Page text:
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You might be remembering a few teams you’ve witnessed that are in the dumb category, but we hope you can think of a few that excelled. Smart teams tend to be smart in everything—for any task, they will find a workable solution. But what makes them smart? Researchers in a Massachusetts Institute of Technology (MIT) study grouped 697 subjects into teams of 2 to 5 members to solve tasks, looking for the characteristics of smart teams (they weren’t all smart). Here are the findings:
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Smart teams did not allow individual members to dominate. Instead, there were more equal contributions from members than in other teams.
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Smart teams had more members who were able to read minds. Just kidding! But the members were able to read complicated emotions by looking into the eyes of others. There is a test for this ability called Reading the Mind in the Eyes.
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Smart teams had more women. It’s not that smart teams had more gender equality; these teams simply had more women. This result might be partly due to the fact that more women scored higher in the Reading the Mind in the Eyes test.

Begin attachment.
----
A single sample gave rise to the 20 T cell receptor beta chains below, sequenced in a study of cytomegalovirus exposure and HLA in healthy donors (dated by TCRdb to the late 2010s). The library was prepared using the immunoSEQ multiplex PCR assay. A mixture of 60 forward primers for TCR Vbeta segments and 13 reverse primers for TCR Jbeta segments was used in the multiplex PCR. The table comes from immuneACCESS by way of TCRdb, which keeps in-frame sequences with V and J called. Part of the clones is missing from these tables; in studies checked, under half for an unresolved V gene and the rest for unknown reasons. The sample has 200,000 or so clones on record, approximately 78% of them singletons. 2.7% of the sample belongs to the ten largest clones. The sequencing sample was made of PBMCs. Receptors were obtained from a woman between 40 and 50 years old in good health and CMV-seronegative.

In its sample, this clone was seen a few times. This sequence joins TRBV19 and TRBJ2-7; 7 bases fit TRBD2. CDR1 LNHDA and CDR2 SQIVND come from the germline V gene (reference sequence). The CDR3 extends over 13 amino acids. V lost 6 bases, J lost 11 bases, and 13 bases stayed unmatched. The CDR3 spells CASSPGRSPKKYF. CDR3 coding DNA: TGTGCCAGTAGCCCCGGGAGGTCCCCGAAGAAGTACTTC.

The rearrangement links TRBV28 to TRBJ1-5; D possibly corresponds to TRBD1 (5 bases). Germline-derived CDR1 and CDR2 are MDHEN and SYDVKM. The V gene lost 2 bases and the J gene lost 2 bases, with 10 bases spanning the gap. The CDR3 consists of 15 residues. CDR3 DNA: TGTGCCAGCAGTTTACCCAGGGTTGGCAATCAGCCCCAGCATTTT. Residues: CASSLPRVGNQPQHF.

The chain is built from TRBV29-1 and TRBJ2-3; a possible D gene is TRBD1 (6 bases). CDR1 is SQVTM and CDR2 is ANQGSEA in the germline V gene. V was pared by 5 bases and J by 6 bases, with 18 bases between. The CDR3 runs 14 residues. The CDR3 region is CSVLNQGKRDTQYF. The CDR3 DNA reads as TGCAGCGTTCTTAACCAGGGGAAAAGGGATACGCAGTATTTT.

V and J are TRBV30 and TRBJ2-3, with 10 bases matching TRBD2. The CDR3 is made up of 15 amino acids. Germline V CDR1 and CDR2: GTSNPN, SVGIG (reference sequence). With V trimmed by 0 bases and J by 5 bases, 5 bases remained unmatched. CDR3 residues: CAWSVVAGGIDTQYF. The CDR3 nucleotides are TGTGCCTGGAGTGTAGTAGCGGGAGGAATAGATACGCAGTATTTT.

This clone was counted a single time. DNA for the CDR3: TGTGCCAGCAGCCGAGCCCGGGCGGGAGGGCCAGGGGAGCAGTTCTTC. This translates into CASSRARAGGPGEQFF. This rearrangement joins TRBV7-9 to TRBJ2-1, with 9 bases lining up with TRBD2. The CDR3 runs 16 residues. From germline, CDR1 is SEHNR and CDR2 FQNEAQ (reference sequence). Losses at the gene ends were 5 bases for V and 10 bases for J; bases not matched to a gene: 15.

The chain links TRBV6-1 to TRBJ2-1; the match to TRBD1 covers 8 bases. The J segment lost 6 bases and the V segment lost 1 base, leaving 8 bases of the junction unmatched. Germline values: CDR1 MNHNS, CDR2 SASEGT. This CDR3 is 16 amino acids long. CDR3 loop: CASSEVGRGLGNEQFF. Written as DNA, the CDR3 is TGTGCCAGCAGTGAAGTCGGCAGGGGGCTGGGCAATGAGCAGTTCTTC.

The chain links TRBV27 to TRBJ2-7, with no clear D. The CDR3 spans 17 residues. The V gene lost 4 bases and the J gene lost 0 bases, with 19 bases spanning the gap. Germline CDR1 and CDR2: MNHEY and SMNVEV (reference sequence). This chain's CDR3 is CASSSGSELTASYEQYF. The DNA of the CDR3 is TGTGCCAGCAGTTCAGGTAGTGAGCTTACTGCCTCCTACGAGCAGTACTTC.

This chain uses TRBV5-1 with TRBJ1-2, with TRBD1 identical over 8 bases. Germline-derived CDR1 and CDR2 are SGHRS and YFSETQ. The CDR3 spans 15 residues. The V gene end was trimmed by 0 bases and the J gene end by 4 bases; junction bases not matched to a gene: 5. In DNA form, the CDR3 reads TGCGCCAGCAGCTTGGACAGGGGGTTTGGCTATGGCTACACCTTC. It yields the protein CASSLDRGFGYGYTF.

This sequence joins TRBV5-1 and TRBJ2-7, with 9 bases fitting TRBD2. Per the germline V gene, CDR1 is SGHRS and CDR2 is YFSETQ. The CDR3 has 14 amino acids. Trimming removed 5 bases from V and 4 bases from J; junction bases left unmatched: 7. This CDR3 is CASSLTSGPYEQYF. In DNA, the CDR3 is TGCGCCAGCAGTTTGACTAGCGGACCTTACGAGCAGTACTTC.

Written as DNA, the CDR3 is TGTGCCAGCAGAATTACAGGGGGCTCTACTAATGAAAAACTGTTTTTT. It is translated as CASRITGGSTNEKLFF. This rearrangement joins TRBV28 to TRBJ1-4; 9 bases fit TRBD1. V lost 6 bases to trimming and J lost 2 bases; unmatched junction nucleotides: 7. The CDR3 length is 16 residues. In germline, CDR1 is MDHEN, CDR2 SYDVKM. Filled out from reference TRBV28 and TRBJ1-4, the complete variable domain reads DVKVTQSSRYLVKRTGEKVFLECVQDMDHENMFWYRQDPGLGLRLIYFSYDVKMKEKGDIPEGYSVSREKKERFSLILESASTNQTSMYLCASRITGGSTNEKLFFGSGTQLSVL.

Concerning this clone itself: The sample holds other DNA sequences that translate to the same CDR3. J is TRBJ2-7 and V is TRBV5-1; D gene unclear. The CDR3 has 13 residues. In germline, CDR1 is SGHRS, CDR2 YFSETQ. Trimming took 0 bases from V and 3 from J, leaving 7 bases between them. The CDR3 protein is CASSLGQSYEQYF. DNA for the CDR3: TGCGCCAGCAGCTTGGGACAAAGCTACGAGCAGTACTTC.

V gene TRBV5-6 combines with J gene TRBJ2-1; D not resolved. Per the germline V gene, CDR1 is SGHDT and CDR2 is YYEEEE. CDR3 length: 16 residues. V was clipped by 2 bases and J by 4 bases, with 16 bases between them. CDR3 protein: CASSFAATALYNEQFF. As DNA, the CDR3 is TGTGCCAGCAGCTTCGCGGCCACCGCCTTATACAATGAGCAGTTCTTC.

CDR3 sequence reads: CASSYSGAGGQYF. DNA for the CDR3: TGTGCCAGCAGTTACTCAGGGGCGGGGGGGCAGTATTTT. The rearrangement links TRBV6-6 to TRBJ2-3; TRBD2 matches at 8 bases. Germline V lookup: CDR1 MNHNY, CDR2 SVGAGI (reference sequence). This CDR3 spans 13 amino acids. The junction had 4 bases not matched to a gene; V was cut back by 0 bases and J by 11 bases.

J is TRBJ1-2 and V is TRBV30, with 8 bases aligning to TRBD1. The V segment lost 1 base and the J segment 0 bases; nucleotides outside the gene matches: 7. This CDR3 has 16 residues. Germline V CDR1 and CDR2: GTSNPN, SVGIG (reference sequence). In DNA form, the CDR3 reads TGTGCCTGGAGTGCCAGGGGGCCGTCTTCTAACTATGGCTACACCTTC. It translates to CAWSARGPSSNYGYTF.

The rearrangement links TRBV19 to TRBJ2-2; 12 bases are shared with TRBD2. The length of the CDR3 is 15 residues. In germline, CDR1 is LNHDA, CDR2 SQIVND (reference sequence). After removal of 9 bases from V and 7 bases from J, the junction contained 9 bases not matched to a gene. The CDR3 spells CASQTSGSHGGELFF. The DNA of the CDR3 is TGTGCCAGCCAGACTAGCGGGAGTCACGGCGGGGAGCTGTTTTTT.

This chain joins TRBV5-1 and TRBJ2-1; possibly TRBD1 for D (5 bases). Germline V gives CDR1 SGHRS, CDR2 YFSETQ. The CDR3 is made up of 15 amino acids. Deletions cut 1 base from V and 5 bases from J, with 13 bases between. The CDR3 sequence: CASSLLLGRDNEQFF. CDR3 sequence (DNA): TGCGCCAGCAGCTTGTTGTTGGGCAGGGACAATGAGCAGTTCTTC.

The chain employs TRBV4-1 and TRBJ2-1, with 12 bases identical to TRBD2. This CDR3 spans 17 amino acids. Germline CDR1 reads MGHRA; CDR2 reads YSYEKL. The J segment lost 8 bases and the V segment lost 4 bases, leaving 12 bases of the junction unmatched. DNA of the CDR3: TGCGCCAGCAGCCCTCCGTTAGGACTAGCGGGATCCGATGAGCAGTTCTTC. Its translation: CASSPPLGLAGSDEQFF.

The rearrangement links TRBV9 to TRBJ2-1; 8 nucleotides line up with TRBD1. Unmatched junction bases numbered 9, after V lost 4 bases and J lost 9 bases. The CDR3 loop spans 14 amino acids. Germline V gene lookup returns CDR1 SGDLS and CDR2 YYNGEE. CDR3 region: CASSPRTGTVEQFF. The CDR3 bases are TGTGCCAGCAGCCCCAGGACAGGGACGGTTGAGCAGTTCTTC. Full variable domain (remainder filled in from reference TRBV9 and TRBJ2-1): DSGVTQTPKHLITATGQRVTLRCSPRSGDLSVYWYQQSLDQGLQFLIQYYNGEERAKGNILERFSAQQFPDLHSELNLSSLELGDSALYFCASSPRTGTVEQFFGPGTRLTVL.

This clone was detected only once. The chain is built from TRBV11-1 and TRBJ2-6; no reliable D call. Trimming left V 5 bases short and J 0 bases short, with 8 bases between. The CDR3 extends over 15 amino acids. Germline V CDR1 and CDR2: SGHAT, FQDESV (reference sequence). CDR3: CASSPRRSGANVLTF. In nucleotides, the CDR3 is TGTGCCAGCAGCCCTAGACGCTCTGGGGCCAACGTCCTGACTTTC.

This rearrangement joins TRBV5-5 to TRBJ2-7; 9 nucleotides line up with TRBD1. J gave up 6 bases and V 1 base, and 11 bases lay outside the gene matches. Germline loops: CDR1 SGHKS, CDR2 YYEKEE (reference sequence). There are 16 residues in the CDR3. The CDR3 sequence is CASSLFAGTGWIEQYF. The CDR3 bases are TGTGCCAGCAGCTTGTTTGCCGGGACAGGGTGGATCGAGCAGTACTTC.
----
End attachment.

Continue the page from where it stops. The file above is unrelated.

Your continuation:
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The researchers recently replicated the study using 68 teams and again found that some teams were smarter than others. This study added a new angle to the research: How would teams working in person differ from teams working online? Surprisingly, there was little difference: All smart teams had more equal member communication (and plenty of it) and were good at emotion reading. When the online collaborators could not see each other, they practiced theory of mind, remembering and reacting to the emotional cues they were able to detect through any mode of communication. Theory of mind is related to emotional intelligence (EI), which we discussed in Chapter 4.